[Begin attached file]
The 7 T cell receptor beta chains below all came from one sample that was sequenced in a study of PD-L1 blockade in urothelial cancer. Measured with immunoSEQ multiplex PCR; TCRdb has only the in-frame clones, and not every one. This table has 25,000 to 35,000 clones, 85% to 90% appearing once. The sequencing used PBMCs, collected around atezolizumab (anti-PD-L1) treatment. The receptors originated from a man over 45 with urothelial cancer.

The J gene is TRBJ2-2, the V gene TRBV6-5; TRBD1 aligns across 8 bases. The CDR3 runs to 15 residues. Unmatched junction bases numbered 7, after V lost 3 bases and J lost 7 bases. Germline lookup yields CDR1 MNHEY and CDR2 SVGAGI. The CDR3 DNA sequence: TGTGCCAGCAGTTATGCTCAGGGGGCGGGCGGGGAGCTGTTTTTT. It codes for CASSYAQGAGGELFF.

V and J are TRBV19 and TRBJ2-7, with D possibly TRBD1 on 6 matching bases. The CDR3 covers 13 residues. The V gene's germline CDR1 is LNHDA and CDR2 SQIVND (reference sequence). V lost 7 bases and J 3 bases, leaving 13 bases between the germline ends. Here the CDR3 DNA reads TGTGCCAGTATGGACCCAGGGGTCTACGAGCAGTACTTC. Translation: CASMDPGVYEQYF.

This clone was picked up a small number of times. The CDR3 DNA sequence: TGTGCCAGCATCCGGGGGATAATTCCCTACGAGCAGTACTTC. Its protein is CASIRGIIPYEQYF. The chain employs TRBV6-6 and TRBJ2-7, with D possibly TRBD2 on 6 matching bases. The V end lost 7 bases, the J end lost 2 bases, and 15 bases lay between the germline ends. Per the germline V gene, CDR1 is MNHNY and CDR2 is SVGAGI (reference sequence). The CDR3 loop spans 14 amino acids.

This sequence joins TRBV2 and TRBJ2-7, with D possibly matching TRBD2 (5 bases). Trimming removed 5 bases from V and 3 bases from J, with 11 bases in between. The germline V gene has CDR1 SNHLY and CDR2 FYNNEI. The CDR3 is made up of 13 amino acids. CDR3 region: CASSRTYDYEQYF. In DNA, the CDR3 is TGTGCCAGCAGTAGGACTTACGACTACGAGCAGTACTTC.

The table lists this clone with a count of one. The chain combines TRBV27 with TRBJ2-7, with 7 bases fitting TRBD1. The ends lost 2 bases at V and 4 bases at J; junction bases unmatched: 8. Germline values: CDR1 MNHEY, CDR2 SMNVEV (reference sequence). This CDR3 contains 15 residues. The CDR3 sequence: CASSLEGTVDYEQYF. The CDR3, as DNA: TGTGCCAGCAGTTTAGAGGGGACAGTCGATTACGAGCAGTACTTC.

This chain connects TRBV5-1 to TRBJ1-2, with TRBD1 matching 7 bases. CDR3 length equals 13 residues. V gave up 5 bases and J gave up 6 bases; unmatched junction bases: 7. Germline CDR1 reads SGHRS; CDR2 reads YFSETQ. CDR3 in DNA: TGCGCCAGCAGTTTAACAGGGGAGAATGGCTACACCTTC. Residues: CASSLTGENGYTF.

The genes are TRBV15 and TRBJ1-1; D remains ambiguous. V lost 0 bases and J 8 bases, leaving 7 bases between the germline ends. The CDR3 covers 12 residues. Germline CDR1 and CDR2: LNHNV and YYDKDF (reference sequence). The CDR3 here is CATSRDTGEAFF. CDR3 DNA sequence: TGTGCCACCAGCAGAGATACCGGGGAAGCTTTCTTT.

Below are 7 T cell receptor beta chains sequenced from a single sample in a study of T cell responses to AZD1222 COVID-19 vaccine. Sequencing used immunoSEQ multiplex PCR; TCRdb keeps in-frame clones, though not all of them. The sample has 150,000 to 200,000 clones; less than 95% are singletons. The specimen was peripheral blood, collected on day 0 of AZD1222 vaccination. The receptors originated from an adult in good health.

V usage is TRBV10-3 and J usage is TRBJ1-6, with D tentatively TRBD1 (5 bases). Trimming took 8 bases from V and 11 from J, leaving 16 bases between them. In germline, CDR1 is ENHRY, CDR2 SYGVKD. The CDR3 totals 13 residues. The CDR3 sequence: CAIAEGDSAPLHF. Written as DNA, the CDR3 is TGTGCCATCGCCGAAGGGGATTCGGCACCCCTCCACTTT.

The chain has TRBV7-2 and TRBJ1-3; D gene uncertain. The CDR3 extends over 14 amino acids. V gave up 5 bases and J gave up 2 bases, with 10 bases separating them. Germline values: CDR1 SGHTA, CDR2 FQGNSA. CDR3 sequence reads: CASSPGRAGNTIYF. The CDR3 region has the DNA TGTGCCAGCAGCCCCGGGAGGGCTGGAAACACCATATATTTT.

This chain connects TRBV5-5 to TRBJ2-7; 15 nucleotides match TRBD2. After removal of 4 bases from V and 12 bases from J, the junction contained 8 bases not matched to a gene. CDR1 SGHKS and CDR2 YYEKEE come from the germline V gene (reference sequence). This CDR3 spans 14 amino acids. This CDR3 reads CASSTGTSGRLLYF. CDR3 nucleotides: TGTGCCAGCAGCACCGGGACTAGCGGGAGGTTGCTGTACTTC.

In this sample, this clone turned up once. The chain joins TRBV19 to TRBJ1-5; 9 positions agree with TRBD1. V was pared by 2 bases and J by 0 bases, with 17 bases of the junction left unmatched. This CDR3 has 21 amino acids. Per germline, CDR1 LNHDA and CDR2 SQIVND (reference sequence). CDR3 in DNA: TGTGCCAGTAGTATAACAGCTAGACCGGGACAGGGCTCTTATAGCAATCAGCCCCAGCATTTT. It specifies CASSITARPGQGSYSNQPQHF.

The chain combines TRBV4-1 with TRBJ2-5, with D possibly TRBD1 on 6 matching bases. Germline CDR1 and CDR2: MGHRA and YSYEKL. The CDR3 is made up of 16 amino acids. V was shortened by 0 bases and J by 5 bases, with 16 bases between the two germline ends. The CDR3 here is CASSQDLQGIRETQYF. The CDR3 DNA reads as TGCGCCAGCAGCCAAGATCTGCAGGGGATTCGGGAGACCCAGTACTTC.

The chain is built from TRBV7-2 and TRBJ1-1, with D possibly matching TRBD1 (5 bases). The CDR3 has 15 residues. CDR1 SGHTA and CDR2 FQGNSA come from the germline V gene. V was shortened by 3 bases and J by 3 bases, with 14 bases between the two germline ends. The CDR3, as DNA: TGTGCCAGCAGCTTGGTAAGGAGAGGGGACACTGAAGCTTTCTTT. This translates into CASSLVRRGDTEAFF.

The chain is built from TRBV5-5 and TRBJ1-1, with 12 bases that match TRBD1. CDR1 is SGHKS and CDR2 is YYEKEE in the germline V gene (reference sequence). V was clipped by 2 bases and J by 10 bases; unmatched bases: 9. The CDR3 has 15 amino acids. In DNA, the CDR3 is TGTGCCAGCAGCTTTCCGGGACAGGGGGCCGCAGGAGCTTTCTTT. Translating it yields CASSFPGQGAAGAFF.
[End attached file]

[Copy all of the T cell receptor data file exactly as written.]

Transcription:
The 7 T cell receptor beta chains below all came from one sample that was sequenced in a study of PD-L1 blockade in urothelial cancer. Measured with immunoSEQ multiplex PCR; TCRdb has only the in-frame clones, and not every one. This table has 25,000 to 35,000 clones, 85% to 90% appearing once. The sequencing used PBMCs, collected around atezolizumab (anti-PD-L1) treatment. The receptors originated from a man over 45 with urothelial cancer.

The J gene is TRBJ2-2, the V gene TRBV6-5; TRBD1 aligns across 8 bases. The CDR3 runs to 15 residues. Unmatched junction bases numbered 7, after V lost 3 bases and J lost 7 bases. Germline lookup yields CDR1 MNHEY and CDR2 SVGAGI. The CDR3 DNA sequence: TGTGCCAGCAGTTATGCTCAGGGGGCGGGCGGGGAGCTGTTTTTT. It codes for CASSYAQGAGGELFF.

V and J are TRBV19 and TRBJ2-7, with D possibly TRBD1 on 6 matching bases. The CDR3 covers 13 residues. The V gene's germline CDR1 is LNHDA and CDR2 SQIVND (reference sequence). V lost 7 bases and J 3 bases, leaving 13 bases between the germline ends. Here the CDR3 DNA reads TGTGCCAGTATGGACCCAGGGGTCTACGAGCAGTACTTC. Translation: CASMDPGVYEQYF.

This clone was picked up a small number of times. The CDR3 DNA sequence: TGTGCCAGCATCCGGGGGATAATTCCCTACGAGCAGTACTTC. Its protein is CASIRGIIPYEQYF. The chain employs TRBV6-6 and TRBJ2-7, with D possibly TRBD2 on 6 matching bases. The V end lost 7 bases, the J end lost 2 bases, and 15 bases lay between the germline ends. Per the germline V gene, CDR1 is MNHNY and CDR2 is SVGAGI (reference sequence). The CDR3 loop spans 14 amino acids.

This sequence joins TRBV2 and TRBJ2-7, with D possibly matching TRBD2 (5 bases). Trimming removed 5 bases from V and 3 bases from J, with 11 bases in between. The germline V gene has CDR1 SNHLY and CDR2 FYNNEI. The CDR3 is made up of 13 amino acids. CDR3 region: CASSRTYDYEQYF. In DNA, the CDR3 is TGTGCCAGCAGTAGGACTTACGACTACGAGCAGTACTTC.

The table lists this clone with a count of one. The chain combines TRBV27 with TRBJ2-7, with 7 bases fitting TRBD1. The ends lost 2 bases at V and 4 bases at J; junction bases unmatched: 8. Germline values: CDR1 MNHEY, CDR2 SMNVEV (reference sequence). This CDR3 contains 15 residues. The CDR3 sequence: CASSLEGTVDYEQYF. The CDR3, as DNA: TGTGCCAGCAGTTTAGAGGGGACAGTCGATTACGAGCAGTACTTC.

This chain connects TRBV5-1 to TRBJ1-2, with TRBD1 matching 7 bases. CDR3 length equals 13 residues. V gave up 5 bases and J gave up 6 bases; unmatched junction bases: 7. Germline CDR1 reads SGHRS; CDR2 reads YFSETQ. CDR3 in DNA: TGCGCCAGCAGTTTAACAGGGGAGAATGGCTACACCTTC. Residues: CASSLTGENGYTF.

The genes are TRBV15 and TRBJ1-1; D remains ambiguous. V lost 0 bases and J 8 bases, leaving 7 bases between the germline ends. The CDR3 covers 12 residues. Germline CDR1 and CDR2: LNHNV and YYDKDF (reference sequence). The CDR3 here is CATSRDTGEAFF. CDR3 DNA sequence: TGTGCCACCAGCAGAGATACCGGGGAAGCTTTCTTT.

Below are 7 T cell receptor beta chains sequenced from a single sample in a study of T cell responses to AZD1222 COVID-19 vaccine. Sequencing used immunoSEQ multiplex PCR; TCRdb keeps in-frame clones, though not all of them. The sample has 150,000 to 200,000 clones; less than 95% are singletons. The specimen was peripheral blood, collected on day 0 of AZD1222 vaccination. The receptors originated from an adult in good health.

V usage is TRBV10-3 and J usage is TRBJ1-6, with D tentatively TRBD1 (5 bases). Trimming took 8 bases from V and 11 from J, leaving 16 bases between them. In germline, CDR1 is ENHRY, CDR2 SYGVKD. The CDR3 totals 13 residues. The CDR3 sequence: CAIAEGDSAPLHF. Written as DNA, the CDR3 is TGTGCCATCGCCGAAGGGGATTCGGCACCCCTCCACTTT.

The chain has TRBV7-2 and TRBJ1-3; D gene uncertain. The CDR3 extends over 14 amino acids. V gave up 5 bases and J gave up 2 bases, with 10 bases separating them. Germline values: CDR1 SGHTA, CDR2 FQGNSA. CDR3 sequence reads: CASSPGRAGNTIYF. The CDR3 region has the DNA TGTGCCAGCAGCCCCGGGAGGGCTGGAAACACCATATATTTT.

This chain connects TRBV5-5 to TRBJ2-7; 15 nucleotides match TRBD2. After removal of 4 bases from V and 12 bases from J, the junction contained 8 bases not matched to a gene. CDR1 SGHKS and CDR2 YYEKEE come from the germline V gene (reference sequence). This CDR3 spans 14 amino acids. This CDR3 reads CASSTGTSGRLLYF. CDR3 nucleotides: TGTGCCAGCAGCACCGGGACTAGCGGGAGGTTGCTGTACTTC.

In this sample, this clone turned up once. The chain joins TRBV19 to TRBJ1-5; 9 positions agree with TRBD1. V was pared by 2 bases and J by 0 bases, with 17 bases of the junction left unmatched. This CDR3 has 21 amino acids. Per germline, CDR1 LNHDA and CDR2 SQIVND (reference sequence). CDR3 in DNA: TGTGCCAGTAGTATAACAGCTAGACCGGGACAGGGCTCTTATAGCAATCAGCCCCAGCATTTT. It specifies CASSITARPGQGSYSNQPQHF.

The chain combines TRBV4-1 with TRBJ2-5, with D possibly TRBD1 on 6 matching bases. Germline CDR1 and CDR2: MGHRA and YSYEKL. The CDR3 is made up of 16 amino acids. V was shortened by 0 bases and J by 5 bases, with 16 bases between the two germline ends. The CDR3 here is CASSQDLQGIRETQYF. The CDR3 DNA reads as TGCGCCAGCAGCCAAGATCTGCAGGGGATTCGGGAGACCCAGTACTTC.

The chain is built from TRBV7-2 and TRBJ1-1, with D possibly matching TRBD1 (5 bases). The CDR3 has 15 residues. CDR1 SGHTA and CDR2 FQGNSA come from the germline V gene. V was shortened by 3 bases and J by 3 bases, with 14 bases between the two germline ends. The CDR3, as DNA: TGTGCCAGCAGCTTGGTAAGGAGAGGGGACACTGAAGCTTTCTTT. This translates into CASSLVRRGDTEAFF.

The chain is built from TRBV5-5 and TRBJ1-1, with 12 bases that match TRBD1. CDR1 is SGHKS and CDR2 is YYEKEE in the germline V gene (reference sequence). V was clipped by 2 bases and J by 10 bases; unmatched bases: 9. The CDR3 has 15 amino acids. In DNA, the CDR3 is TGTGCCAGCAGCTTTCCGGGACAGGGGGCCGCAGGAGCTTTCTTT. Translating it yields CASSFPGQGAAGAFF.